Usefulness of vitamin K1 supplements in rheumatoid arthritis brought into question by new research
Vitamin K1 supplementation had no significant effects on markers of inflammation and disease severity of people with rheumatoid arthritis says a small study in The International Journal for Vitamin and Nutrition Research.
Vitamin K1, which is found naturally in leafy greens and some other vegetables, has been increasingly scrutinised in terms of its relationship with arthritis in a supplement form. So a team set out to examine whether vitamin K1 supplements are useful for reducing inflammation in 58 people with rheumatoid arthritis.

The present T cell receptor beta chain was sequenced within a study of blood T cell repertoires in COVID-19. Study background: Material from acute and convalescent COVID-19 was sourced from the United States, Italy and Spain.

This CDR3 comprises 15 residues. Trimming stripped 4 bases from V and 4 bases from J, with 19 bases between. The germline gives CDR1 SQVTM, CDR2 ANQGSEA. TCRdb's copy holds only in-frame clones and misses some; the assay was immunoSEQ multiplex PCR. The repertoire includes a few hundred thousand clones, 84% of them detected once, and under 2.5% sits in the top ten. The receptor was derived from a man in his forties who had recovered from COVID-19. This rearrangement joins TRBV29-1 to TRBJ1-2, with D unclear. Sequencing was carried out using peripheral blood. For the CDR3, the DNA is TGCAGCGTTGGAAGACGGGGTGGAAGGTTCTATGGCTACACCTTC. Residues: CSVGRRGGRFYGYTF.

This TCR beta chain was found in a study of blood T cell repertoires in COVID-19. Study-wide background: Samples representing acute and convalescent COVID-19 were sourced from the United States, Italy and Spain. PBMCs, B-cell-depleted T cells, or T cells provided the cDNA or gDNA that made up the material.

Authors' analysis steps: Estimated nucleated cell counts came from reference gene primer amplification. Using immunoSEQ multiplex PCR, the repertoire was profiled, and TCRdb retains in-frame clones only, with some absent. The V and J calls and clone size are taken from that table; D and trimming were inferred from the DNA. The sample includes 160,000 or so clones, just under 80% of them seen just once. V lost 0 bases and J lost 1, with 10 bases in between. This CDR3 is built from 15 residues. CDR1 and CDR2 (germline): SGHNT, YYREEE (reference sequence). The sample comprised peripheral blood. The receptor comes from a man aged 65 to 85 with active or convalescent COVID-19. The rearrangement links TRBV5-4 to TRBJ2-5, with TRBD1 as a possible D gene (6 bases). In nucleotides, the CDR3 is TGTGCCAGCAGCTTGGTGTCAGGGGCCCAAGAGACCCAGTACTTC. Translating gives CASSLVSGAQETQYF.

Half of the volunteers received vitamin K1 for eight weeks and the other half were given a placebo. Disease activity scores and blood levels of some inflammatory markers were assessed at the start and end of the study, and no differences were found between the groups. The research group concludes:
“Vitamin K1 supplementation at 10 mg/day for eight weeks had no significant effects on blood biomarkers of inflammation and disease severity of patients with rheumatoid arthritis compared with the placebo group.”
Click here to read the original research.
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